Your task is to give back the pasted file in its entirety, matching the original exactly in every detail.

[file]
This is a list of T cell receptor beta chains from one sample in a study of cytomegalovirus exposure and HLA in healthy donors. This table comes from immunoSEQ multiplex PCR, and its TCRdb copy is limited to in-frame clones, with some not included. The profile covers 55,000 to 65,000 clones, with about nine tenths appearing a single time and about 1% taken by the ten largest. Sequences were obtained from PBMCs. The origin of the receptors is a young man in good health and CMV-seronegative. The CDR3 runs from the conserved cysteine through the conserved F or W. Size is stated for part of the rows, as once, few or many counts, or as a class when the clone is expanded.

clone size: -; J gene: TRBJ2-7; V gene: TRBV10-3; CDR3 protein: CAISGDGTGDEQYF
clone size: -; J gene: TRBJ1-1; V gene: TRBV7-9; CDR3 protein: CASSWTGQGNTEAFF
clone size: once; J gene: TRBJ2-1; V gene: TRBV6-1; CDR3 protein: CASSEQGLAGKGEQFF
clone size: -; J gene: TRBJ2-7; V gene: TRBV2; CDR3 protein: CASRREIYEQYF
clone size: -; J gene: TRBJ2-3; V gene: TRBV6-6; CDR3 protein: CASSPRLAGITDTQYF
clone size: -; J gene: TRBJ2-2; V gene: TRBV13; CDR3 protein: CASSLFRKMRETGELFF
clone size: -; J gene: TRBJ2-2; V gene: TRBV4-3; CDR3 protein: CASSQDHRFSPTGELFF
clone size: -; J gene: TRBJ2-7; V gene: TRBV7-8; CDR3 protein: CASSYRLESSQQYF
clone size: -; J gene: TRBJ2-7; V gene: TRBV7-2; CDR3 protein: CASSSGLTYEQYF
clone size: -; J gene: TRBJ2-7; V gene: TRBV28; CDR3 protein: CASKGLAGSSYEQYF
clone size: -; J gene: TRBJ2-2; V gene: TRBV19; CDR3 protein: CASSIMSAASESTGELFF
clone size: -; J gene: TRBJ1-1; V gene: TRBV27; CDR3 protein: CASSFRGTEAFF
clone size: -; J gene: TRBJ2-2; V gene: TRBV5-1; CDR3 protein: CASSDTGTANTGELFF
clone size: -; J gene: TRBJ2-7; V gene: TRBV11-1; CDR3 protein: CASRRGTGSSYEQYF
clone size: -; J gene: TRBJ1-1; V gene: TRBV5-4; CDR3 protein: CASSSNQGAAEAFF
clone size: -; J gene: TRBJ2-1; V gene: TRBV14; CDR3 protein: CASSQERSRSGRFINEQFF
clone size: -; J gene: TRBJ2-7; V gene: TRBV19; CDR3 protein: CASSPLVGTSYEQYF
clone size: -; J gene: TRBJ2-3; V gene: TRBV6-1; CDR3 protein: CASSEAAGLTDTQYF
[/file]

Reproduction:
This is a list of T cell receptor beta chains from one sample in a study of cytomegalovirus exposure and HLA in healthy donors. This table comes from immunoSEQ multiplex PCR, and its TCRdb copy is limited to in-frame clones, with some not included. The profile covers 55,000 to 65,000 clones, with about nine tenths appearing a single time and about 1% taken by the ten largest. Sequences were obtained from PBMCs. The origin of the receptors is a young man in good health and CMV-seronegative. The CDR3 runs from the conserved cysteine through the conserved F or W. Size is stated for part of the rows, as once, few or many counts, or as a class when the clone is expanded.

clone size: -; J gene: TRBJ2-7; V gene: TRBV10-3; CDR3 protein: CAISGDGTGDEQYF
clone size: -; J gene: TRBJ1-1; V gene: TRBV7-9; CDR3 protein: CASSWTGQGNTEAFF
clone size: once; J gene: TRBJ2-1; V gene: TRBV6-1; CDR3 protein: CASSEQGLAGKGEQFF
clone size: -; J gene: TRBJ2-7; V gene: TRBV2; CDR3 protein: CASRREIYEQYF
clone size: -; J gene: TRBJ2-3; V gene: TRBV6-6; CDR3 protein: CASSPRLAGITDTQYF
clone size: -; J gene: TRBJ2-2; V gene: TRBV13; CDR3 protein: CASSLFRKMRETGELFF
clone size: -; J gene: TRBJ2-2; V gene: TRBV4-3; CDR3 protein: CASSQDHRFSPTGELFF
clone size: -; J gene: TRBJ2-7; V gene: TRBV7-8; CDR3 protein: CASSYRLESSQQYF
clone size: -; J gene: TRBJ2-7; V gene: TRBV7-2; CDR3 protein: CASSSGLTYEQYF
clone size: -; J gene: TRBJ2-7; V gene: TRBV28; CDR3 protein: CASKGLAGSSYEQYF
clone size: -; J gene: TRBJ2-2; V gene: TRBV19; CDR3 protein: CASSIMSAASESTGELFF
clone size: -; J gene: TRBJ1-1; V gene: TRBV27; CDR3 protein: CASSFRGTEAFF
clone size: -; J gene: TRBJ2-2; V gene: TRBV5-1; CDR3 protein: CASSDTGTANTGELFF
clone size: -; J gene: TRBJ2-7; V gene: TRBV11-1; CDR3 protein: CASRRGTGSSYEQYF
clone size: -; J gene: TRBJ1-1; V gene: TRBV5-4; CDR3 protein: CASSSNQGAAEAFF
clone size: -; J gene: TRBJ2-1; V gene: TRBV14; CDR3 protein: CASSQERSRSGRFINEQFF
clone size: -; J gene: TRBJ2-7; V gene: TRBV19; CDR3 protein: CASSPLVGTSYEQYF
clone size: -; J gene: TRBJ2-3; V gene: TRBV6-1; CDR3 protein: CASSEAAGLTDTQYF